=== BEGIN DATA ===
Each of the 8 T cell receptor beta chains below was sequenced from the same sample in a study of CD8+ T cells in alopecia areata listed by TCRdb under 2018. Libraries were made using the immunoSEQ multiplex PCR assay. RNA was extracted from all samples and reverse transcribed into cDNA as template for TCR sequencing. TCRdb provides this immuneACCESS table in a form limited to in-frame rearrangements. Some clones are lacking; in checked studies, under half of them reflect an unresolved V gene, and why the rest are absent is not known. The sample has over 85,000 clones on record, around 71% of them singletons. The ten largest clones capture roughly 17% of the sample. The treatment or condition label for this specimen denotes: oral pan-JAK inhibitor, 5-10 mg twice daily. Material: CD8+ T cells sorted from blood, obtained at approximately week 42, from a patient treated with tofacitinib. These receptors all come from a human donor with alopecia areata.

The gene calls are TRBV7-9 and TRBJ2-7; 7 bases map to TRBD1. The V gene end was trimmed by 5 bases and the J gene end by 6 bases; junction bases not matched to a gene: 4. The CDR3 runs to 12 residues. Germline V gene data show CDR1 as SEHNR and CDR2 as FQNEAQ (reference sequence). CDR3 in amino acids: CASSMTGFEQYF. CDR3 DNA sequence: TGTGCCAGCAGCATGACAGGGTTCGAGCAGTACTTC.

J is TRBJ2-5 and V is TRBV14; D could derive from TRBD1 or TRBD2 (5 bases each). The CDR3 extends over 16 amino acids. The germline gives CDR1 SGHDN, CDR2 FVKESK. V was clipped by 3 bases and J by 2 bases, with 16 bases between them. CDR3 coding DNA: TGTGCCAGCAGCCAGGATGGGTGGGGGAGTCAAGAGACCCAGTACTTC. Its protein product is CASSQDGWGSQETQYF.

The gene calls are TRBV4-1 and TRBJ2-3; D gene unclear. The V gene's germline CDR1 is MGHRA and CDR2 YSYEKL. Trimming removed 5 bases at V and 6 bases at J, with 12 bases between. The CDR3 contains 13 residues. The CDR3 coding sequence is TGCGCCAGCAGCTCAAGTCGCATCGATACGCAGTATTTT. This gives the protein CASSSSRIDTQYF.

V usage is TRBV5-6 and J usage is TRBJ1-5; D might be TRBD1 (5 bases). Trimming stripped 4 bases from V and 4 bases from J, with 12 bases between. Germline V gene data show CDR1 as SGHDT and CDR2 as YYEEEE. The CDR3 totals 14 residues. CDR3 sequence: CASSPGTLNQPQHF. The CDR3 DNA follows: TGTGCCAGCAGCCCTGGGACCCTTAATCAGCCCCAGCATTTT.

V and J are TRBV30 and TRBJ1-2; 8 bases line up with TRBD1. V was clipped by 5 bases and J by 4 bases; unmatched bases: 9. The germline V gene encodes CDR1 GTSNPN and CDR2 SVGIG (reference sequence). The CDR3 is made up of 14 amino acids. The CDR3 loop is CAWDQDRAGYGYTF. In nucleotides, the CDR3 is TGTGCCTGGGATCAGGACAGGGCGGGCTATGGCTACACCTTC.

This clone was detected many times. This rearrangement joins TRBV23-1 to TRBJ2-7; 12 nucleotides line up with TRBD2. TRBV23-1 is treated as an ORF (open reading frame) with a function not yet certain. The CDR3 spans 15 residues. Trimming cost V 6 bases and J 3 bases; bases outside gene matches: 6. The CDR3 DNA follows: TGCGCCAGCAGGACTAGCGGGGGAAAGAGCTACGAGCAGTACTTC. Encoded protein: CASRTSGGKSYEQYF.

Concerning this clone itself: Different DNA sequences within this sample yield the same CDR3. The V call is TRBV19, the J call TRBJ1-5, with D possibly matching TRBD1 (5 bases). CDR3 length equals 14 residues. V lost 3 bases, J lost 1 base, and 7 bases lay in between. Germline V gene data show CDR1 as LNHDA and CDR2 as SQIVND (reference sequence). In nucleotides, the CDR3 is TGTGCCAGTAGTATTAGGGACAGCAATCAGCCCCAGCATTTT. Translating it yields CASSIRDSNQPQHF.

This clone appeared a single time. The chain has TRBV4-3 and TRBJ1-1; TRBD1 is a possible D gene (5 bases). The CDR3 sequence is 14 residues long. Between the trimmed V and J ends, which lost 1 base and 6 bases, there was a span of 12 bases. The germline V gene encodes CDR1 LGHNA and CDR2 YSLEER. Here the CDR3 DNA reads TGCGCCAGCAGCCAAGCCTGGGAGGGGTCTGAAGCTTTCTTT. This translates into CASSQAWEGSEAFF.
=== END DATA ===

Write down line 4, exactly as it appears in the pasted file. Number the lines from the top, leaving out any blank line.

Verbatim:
The gene calls are TRBV4-1 and TRBJ2-3; D gene unclear. The V gene's germline CDR1 is MGHRA and CDR2 YSYEKL. Trimming removed 5 bases at V and 6 bases at J, with 12 bases between. The CDR3 contains 13 residues. The CDR3 coding sequence is TGCGCCAGCAGCTCAAGTCGCATCGATACGCAGTATTTT. This gives the protein CASSSSRIDTQYF.